On this Good Friday I am grateful that "by the one man's disobedience the many were made sinners, so by the one man's obedience the many will be made righteous." (Rom. 5:19)
That clip is from one of my favorite movies, the 70s screwball comedy "What's Up Doc?" It takes place in the courtroom scene at the end of the film where Ryan O'Neil's hapless character is trying to explain the unbelievable (and hilarious) series of events that have transpired over the previous 90 minutes. The judge's wish to "skip over this part" became a catch phrase in our household growing up whenever we encountered something unpleasant or confounding.
As I continue this series of posts about the spiritual disciplines, this clip reminds me of our approach to Scripture. The Bible, in its two Testaments, 66 books and no fewer than 2 dozen different types (genres) of literature, can be a bewildering read. Many of us, influenced in large part by the preaching we have received, gravitate towards the New Testament and Psalms. Fully 2/3 of our Bibles are darkened to our minds as we rarely (if ever) look at them.
I understand why this is the case. The laws of Moses, especially Leviticus, can be horribly perplexing when they aren't downright boring. They strike us as antiquated and in some cases unjust. The prophets use imagery that is alien to us, speak of nations and kingdoms that no longer exist, and their oracles often seem like unsolvable riddles. The wisdom literature is oftentimes little better and while we know the story of Job, his dialogue with his friends can seem repetitive and inaccessible to us. Even the historical books, which contain narratives that should be easier to grasp, can be challenging with the complicated stories of political intrigue that often seem far removed from having very much to do with God and His plan, to say nothing of the genealogies of Genes and Chronicles and the land distribution registry that takes up 10 chapters of Joshua. All of this leads us to have Bibles that are well-marked where Paul or John is the author, but that have huge sections where the pages have never seen daylight.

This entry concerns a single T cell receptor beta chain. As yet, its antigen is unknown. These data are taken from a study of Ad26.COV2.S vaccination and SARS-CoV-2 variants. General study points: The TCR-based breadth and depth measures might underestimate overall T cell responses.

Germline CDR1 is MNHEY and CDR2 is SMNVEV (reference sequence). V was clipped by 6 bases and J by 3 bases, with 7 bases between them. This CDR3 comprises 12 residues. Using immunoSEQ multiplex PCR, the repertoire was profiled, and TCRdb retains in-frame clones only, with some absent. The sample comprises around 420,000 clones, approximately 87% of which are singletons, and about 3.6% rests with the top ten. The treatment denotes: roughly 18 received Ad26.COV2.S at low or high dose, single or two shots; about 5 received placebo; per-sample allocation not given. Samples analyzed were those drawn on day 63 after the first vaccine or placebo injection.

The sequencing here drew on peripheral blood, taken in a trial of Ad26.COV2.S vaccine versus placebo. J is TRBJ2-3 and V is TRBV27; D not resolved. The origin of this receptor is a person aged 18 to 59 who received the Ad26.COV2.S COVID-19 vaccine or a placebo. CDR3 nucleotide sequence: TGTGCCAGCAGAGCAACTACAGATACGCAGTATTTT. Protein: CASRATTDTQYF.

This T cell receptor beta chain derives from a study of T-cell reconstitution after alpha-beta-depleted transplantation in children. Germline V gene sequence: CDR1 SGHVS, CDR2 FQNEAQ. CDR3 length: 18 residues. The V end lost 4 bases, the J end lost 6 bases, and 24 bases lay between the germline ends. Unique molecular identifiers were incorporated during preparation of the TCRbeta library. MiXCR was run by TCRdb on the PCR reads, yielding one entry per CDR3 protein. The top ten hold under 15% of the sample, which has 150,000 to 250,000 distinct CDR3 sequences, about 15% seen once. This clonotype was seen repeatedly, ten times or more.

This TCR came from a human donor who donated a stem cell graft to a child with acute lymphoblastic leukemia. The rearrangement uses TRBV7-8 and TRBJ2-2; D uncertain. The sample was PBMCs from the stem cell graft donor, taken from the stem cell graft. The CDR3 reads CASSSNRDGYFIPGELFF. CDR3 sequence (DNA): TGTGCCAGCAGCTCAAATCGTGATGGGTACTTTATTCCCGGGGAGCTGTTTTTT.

When it comes to the discipline of the Word, there are numerous ways to interact with it. I broadly think in terms of contemplative disciplines and cognitive disciplines. Cognitive disciplines seek to fill our minds with the truths of Scripture to inform our thinking. Among these disciplines are reading, study, memorization, preaching and teaching (providing and hearing). Contemplative disciplines seek to fill our hearts with the truths of Scripture to inform our affections and wills. Among these are meditation, prayer and praise, life application, and devotional reading. Simple reading is one of the cognitive disciplines and is, of necessity, our starting point for any of the others.